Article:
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Bears Ears tribal coalition blasts Zinke, executive order on monuments review



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SALT LAKE CITY — Leaders and members of the Bears Ears Inter-Tribal Coalition are demanding newly appointed Interior Secretary Ryan Zinke stand by the promise he made weeks ago at a Senate committee meeting when he said tribal sovereignty should "mean something."

The coalition held a news conference Wednesday morning at the National Press Club in the nation's capital, where leaders complained their meeting requests with Zinke over the new monument in southeast Utah have been ignored.

"If you want to come talk to me, I am right across the hall," said Shaun Chapoose, chairman of the Ute Indian Tribe, noting that many Native American leaders are in Washington, D.C., to attend the 2017 National Tribal Energy Summit.

The coalition, along with environmental groups and conservation organizations, pushed for the creation of a 1.9 million-acre monument to protect lands and artifacts they say are sacred. In December, over objection of Utah's elected leaders, then-President Barack Obama designated a 1.35 million-acre monument in San Juan County.

In the ensuing controversy, monument opponents have vowed to see the Bears Ears monument status rescinded, reduced in size or even defunded — accusing outside interests of co-opting tribes for their own environmental agenda.

Robert Holden, the deputy director of the National Congress of American Indians, soundly rejected that claim during the news conference and called for the federal government to live up to its promises.

"We are asking the Trump administration to stand with us at this time. … Be a native of honor," Holden said.

The Trump administration has directed Zinke to conduct a 45-day review of the Bears Ears monument designation and come up with recommendations. The Bears Ears review is part of a larger probe of monument designations going back to 1996, which would include the Grand Staircase-Escalante National Monument declared by then-President Bill Clinton.

As part of that review, San Juan County Commissioner Bruce Adams said Zinke has promised to visit Utah on Monday and Tuesday to tour the remote and rugged region in both geographic footprints of the two monuments.

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Zinke met with commissioners Tuesday, eliciting a sharp rebuke from the coalition who say the secretary is falling down on his promises.

"I don't think (Zinke) has done me any good," Chapoose said. "I am willing to forgive if he works with me now."

Navajo Nation Councilman LoRenzo Bates said the "few" local Native American supporters of overturning the monument have been "cherry picked" to advance a cause contrary to the coalition's goals.

Chapoose specifically accused Rep. Rob Bishop, R-Utah, of being a good "storyteller," based on Bishop's assertions in a Tuesday congressional subcommittee hearing that he knew of no local Native Americans who supported the monument.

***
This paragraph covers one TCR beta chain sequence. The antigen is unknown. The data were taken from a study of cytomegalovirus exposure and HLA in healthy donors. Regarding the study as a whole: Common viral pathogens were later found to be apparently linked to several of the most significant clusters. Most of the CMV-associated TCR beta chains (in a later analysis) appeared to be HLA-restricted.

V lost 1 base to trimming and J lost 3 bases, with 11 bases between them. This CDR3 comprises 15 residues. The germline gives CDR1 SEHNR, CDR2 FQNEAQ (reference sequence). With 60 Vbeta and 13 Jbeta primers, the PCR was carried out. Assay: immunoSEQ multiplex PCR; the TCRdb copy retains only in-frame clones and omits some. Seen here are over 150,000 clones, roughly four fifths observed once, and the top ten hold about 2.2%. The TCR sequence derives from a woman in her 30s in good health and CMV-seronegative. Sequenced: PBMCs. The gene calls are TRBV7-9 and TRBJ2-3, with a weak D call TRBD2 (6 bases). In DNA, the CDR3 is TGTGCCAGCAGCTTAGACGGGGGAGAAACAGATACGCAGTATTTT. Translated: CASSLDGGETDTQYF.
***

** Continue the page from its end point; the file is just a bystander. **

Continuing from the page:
Some of the divisiveness among Native Americans over the monument surfaced this week with a commentary offered by Darren Parry, vice chairman of the Northwestern Band of the Shoshone.

Parry said tribal support of the monument was given in June 2016 by another member who did not speak on the tribe's behalf.

"The great American lie is that all tribes are for the Bears Ears National Monument," he wrote. "They are not!"

In an interview, Parry said he objects to the geographic footprint of the monument. He stressed he is only speaking for himself, although his letter states the entire band is in opposition to the monument.

"I am appalled that something of that size was announced. The sheer size is just craziness," Parry said. "I actually feel like we need to protect some of it, but not to that extent."

For the Northwestern Band of the Shoshone, the land where the Bear River Massacre happened in Preston, Idaho, is sacred to members, he said. They want to purchase about 500 acres to set aside for generations.

Parry compared the Bears Ears National Monument with the Shoshone instead wanting to get land — 20 miles in width — from Logan to north of Pocatello beyond those 500 acres.

"We support our tribes, but not with something like this," he said. "What saddens me is we have lost the ability to compromise over the last several years, and that is troublesome to me. It is either all or nothing, and that bothers me."

While the Shoshone understand the desire to protect sacred sites and stand with tribal leaders south of them, Parry said he hopes compromise can work its way into conversations.

At the news conference, coalition co-Chairman Carleton Bowekaty said Native American monument supporters want to work in collaboration with federal land management agencies to assure protection for sacred sites, regardless of what happens.

"We need to make this work. It is the future of our people," said Bowekaty, a Pueblo of Zuni tribal councilman.

Tribal leaders have vowed to take the matter to court if the monument is overturned.

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Amy Joi O'Donoghue

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